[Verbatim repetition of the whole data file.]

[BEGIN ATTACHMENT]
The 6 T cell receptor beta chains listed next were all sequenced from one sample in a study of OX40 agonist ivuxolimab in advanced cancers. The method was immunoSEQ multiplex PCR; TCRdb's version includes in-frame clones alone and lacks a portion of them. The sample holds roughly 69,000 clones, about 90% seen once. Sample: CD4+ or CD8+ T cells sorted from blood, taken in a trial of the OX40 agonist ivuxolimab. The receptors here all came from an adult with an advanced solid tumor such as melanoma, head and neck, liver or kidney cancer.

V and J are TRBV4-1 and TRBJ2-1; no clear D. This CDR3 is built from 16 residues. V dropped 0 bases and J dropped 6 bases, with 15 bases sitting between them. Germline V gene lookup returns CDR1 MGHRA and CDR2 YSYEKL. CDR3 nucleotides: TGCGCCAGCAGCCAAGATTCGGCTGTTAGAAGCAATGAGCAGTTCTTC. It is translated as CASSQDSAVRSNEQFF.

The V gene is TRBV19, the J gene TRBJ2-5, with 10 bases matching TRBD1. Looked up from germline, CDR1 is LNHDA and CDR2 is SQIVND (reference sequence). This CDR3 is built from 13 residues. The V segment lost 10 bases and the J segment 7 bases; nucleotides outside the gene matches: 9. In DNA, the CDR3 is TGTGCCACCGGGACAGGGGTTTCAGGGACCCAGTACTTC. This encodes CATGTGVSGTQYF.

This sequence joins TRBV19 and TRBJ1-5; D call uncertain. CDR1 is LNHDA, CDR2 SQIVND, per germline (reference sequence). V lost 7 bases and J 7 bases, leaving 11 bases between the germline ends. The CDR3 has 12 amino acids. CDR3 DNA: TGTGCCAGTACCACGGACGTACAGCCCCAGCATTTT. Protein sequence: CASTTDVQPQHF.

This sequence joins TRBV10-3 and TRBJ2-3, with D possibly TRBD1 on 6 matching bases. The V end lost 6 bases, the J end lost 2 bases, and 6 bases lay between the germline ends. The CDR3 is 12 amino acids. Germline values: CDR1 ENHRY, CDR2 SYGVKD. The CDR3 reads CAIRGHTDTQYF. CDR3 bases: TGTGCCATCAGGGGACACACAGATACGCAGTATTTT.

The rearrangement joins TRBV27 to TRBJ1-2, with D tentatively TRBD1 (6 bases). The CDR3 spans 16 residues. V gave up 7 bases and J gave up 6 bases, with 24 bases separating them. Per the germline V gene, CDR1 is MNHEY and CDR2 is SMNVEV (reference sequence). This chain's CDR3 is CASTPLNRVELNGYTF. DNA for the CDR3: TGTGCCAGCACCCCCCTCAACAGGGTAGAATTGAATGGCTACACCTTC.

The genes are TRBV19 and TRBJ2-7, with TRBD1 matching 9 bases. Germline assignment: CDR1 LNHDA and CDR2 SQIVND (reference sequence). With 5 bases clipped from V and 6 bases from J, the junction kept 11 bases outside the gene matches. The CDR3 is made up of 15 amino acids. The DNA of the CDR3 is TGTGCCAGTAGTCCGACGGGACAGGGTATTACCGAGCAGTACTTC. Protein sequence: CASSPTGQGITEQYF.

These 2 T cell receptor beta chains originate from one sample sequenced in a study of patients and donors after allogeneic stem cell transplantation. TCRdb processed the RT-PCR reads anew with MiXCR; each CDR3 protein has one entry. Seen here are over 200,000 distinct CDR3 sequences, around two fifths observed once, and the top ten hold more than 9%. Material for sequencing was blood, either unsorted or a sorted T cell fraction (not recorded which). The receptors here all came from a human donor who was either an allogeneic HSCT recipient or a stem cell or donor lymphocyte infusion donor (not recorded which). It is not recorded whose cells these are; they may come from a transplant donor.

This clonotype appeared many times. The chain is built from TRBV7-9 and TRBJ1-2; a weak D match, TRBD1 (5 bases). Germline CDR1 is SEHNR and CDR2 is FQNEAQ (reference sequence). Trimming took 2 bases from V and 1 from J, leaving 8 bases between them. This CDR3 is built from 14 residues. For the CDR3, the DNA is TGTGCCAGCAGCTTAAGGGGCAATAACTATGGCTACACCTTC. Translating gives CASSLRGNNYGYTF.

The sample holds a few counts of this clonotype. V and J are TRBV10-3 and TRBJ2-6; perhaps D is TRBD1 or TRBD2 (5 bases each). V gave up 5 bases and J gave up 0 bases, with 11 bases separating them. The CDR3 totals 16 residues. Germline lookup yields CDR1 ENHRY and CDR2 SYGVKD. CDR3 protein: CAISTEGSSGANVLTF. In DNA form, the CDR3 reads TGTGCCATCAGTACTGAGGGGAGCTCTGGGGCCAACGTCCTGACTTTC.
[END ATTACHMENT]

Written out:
The 6 T cell receptor beta chains listed next were all sequenced from one sample in a study of OX40 agonist ivuxolimab in advanced cancers. The method was immunoSEQ multiplex PCR; TCRdb's version includes in-frame clones alone and lacks a portion of them. The sample holds roughly 69,000 clones, about 90% seen once. Sample: CD4+ or CD8+ T cells sorted from blood, taken in a trial of the OX40 agonist ivuxolimab. The receptors here all came from an adult with an advanced solid tumor such as melanoma, head and neck, liver or kidney cancer.

V and J are TRBV4-1 and TRBJ2-1; no clear D. This CDR3 is built from 16 residues. V dropped 0 bases and J dropped 6 bases, with 15 bases sitting between them. Germline V gene lookup returns CDR1 MGHRA and CDR2 YSYEKL. CDR3 nucleotides: TGCGCCAGCAGCCAAGATTCGGCTGTTAGAAGCAATGAGCAGTTCTTC. It is translated as CASSQDSAVRSNEQFF.

The V gene is TRBV19, the J gene TRBJ2-5, with 10 bases matching TRBD1. Looked up from germline, CDR1 is LNHDA and CDR2 is SQIVND (reference sequence). This CDR3 is built from 13 residues. The V segment lost 10 bases and the J segment 7 bases; nucleotides outside the gene matches: 9. In DNA, the CDR3 is TGTGCCACCGGGACAGGGGTTTCAGGGACCCAGTACTTC. This encodes CATGTGVSGTQYF.

This sequence joins TRBV19 and TRBJ1-5; D call uncertain. CDR1 is LNHDA, CDR2 SQIVND, per germline (reference sequence). V lost 7 bases and J 7 bases, leaving 11 bases between the germline ends. The CDR3 has 12 amino acids. CDR3 DNA: TGTGCCAGTACCACGGACGTACAGCCCCAGCATTTT. Protein sequence: CASTTDVQPQHF.

This sequence joins TRBV10-3 and TRBJ2-3, with D possibly TRBD1 on 6 matching bases. The V end lost 6 bases, the J end lost 2 bases, and 6 bases lay between the germline ends. The CDR3 is 12 amino acids. Germline values: CDR1 ENHRY, CDR2 SYGVKD. The CDR3 reads CAIRGHTDTQYF. CDR3 bases: TGTGCCATCAGGGGACACACAGATACGCAGTATTTT.

The rearrangement joins TRBV27 to TRBJ1-2, with D tentatively TRBD1 (6 bases). The CDR3 spans 16 residues. V gave up 7 bases and J gave up 6 bases, with 24 bases separating them. Per the germline V gene, CDR1 is MNHEY and CDR2 is SMNVEV (reference sequence). This chain's CDR3 is CASTPLNRVELNGYTF. DNA for the CDR3: TGTGCCAGCACCCCCCTCAACAGGGTAGAATTGAATGGCTACACCTTC.

The genes are TRBV19 and TRBJ2-7, with TRBD1 matching 9 bases. Germline assignment: CDR1 LNHDA and CDR2 SQIVND (reference sequence). With 5 bases clipped from V and 6 bases from J, the junction kept 11 bases outside the gene matches. The CDR3 is made up of 15 amino acids. The DNA of the CDR3 is TGTGCCAGTAGTCCGACGGGACAGGGTATTACCGAGCAGTACTTC. Protein sequence: CASSPTGQGITEQYF.

These 2 T cell receptor beta chains originate from one sample sequenced in a study of patients and donors after allogeneic stem cell transplantation. TCRdb processed the RT-PCR reads anew with MiXCR; each CDR3 protein has one entry. Seen here are over 200,000 distinct CDR3 sequences, around two fifths observed once, and the top ten hold more than 9%. Material for sequencing was blood, either unsorted or a sorted T cell fraction (not recorded which). The receptors here all came from a human donor who was either an allogeneic HSCT recipient or a stem cell or donor lymphocyte infusion donor (not recorded which). It is not recorded whose cells these are; they may come from a transplant donor.

This clonotype appeared many times. The chain is built from TRBV7-9 and TRBJ1-2; a weak D match, TRBD1 (5 bases). Germline CDR1 is SEHNR and CDR2 is FQNEAQ (reference sequence). Trimming took 2 bases from V and 1 from J, leaving 8 bases between them. This CDR3 is built from 14 residues. For the CDR3, the DNA is TGTGCCAGCAGCTTAAGGGGCAATAACTATGGCTACACCTTC. Translating gives CASSLRGNNYGYTF.

The sample holds a few counts of this clonotype. V and J are TRBV10-3 and TRBJ2-6; perhaps D is TRBD1 or TRBD2 (5 bases each). V gave up 5 bases and J gave up 0 bases, with 11 bases separating them. The CDR3 totals 16 residues. Germline lookup yields CDR1 ENHRY and CDR2 SYGVKD. CDR3 protein: CAISTEGSSGANVLTF. In DNA form, the CDR3 reads TGTGCCATCAGTACTGAGGGGAGCTCTGGGGCCAACGTCCTGACTTTC.